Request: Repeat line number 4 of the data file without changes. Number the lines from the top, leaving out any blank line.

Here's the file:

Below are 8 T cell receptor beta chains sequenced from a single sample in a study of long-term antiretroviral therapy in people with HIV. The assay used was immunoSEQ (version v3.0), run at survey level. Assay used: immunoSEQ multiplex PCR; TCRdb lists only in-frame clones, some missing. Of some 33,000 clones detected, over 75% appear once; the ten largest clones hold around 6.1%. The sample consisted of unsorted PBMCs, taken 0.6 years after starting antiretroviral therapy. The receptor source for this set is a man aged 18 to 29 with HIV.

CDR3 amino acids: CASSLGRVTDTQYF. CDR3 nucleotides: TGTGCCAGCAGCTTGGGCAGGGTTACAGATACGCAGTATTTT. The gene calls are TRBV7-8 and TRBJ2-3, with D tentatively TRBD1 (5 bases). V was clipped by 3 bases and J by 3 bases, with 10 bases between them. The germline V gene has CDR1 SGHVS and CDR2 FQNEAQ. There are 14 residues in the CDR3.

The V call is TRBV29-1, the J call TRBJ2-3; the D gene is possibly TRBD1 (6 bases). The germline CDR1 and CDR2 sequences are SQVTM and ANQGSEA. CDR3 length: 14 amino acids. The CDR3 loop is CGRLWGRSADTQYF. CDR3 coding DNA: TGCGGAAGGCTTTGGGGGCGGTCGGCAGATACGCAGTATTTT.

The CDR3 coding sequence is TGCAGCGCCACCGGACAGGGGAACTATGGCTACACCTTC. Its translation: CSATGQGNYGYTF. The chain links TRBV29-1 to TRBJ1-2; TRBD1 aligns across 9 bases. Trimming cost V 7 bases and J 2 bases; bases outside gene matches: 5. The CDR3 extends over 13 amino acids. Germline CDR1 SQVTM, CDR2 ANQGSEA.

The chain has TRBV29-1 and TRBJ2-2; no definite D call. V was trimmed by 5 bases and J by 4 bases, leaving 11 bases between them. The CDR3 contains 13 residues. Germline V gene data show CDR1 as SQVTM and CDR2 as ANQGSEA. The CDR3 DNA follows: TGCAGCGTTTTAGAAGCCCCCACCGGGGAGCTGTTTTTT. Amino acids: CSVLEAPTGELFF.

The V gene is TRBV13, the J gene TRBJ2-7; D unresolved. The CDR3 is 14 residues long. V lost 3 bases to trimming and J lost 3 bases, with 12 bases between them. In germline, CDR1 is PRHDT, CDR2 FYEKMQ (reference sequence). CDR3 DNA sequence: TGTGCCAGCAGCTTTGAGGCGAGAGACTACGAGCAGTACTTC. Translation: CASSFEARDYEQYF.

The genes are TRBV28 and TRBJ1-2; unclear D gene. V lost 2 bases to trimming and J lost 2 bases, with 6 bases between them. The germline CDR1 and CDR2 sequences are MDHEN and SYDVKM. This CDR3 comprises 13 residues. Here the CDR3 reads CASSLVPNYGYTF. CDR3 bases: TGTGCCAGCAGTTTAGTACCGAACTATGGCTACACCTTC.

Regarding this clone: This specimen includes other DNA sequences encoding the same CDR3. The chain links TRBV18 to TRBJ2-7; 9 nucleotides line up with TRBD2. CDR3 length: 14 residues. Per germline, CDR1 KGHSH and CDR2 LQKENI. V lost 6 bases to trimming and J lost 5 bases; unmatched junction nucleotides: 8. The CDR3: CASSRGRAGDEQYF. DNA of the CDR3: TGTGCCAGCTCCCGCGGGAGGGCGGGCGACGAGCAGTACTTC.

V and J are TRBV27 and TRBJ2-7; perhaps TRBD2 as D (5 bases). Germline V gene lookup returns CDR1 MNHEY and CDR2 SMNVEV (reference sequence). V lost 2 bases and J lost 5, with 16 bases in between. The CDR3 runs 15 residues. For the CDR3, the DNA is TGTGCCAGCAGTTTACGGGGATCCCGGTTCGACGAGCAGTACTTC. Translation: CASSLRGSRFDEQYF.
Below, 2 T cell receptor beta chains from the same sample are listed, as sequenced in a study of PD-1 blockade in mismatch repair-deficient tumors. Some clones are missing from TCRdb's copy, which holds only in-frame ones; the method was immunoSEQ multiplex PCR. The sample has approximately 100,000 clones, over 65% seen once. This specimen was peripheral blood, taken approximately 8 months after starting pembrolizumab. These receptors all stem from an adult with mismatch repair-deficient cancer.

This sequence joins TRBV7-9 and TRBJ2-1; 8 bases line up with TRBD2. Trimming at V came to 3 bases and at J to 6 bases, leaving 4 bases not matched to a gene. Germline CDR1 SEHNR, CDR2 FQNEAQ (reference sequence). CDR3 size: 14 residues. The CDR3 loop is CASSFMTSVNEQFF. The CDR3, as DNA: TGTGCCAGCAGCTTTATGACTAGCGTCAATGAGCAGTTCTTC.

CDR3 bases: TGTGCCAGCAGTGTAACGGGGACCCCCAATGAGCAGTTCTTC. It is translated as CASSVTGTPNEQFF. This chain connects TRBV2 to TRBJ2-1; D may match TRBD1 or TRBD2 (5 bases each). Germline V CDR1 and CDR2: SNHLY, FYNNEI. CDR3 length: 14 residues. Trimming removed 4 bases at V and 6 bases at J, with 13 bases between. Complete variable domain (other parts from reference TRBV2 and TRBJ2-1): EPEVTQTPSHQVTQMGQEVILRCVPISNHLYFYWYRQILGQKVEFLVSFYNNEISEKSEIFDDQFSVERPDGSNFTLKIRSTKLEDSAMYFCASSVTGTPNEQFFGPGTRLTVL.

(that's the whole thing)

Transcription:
The CDR3 coding sequence is TGCAGCGCCACCGGACAGGGGAACTATGGCTACACCTTC. Its translation: CSATGQGNYGYTF. The chain links TRBV29-1 to TRBJ1-2; TRBD1 aligns across 9 bases. Trimming cost V 7 bases and J 2 bases; bases outside gene matches: 5. The CDR3 extends over 13 amino acids. Germline CDR1 SQVTM, CDR2 ANQGSEA.